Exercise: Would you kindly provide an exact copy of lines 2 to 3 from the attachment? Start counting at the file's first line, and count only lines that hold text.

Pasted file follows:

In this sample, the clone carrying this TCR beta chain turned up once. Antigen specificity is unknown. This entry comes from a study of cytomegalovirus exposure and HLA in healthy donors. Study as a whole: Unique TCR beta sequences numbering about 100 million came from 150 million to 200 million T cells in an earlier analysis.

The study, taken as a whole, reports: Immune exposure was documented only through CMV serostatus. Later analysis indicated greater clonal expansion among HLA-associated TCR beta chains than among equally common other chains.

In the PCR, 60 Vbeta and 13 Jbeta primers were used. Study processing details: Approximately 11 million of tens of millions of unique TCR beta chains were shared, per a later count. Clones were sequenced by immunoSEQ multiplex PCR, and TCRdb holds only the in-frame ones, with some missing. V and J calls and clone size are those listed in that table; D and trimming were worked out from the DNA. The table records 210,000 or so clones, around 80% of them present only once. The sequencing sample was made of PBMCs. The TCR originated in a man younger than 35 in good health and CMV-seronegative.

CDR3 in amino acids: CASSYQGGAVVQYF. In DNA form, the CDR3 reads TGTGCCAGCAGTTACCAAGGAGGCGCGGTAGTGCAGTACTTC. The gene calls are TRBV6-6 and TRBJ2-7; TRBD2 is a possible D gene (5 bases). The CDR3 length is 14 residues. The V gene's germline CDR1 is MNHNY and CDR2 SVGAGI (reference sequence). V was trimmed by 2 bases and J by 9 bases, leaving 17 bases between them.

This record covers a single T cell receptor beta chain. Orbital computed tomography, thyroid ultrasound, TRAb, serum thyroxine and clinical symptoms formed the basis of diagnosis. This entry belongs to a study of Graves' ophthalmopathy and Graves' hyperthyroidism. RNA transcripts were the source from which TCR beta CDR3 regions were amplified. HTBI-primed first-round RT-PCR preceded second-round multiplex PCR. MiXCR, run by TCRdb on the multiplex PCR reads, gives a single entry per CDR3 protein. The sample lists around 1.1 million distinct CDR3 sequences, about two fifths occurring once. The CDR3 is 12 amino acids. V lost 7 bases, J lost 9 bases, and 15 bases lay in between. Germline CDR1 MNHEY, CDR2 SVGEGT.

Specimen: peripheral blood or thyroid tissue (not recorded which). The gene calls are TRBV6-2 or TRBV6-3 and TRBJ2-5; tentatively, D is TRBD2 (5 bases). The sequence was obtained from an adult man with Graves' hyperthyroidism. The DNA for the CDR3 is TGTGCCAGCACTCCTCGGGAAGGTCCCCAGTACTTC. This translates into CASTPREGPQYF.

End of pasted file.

The study, taken as a whole, reports: Immune exposure was documented only through CMV serostatus. Later analysis indicated greater clonal expansion among HLA-associated TCR beta chains than among equally common other chains.

In the PCR, 60 Vbeta and 13 Jbeta primers were used. Study processing details: Approximately 11 million of tens of millions of unique TCR beta chains were shared, per a later count. Clones were sequenced by immunoSEQ multiplex PCR, and TCRdb holds only the in-frame ones, with some missing. V and J calls and clone size are those listed in that table; D and trimming were worked out from the DNA. The table records 210,000 or so clones, around 80% of them present only once. The sequencing sample was made of PBMCs. The TCR originated in a man younger than 35 in good health and CMV-seronegative.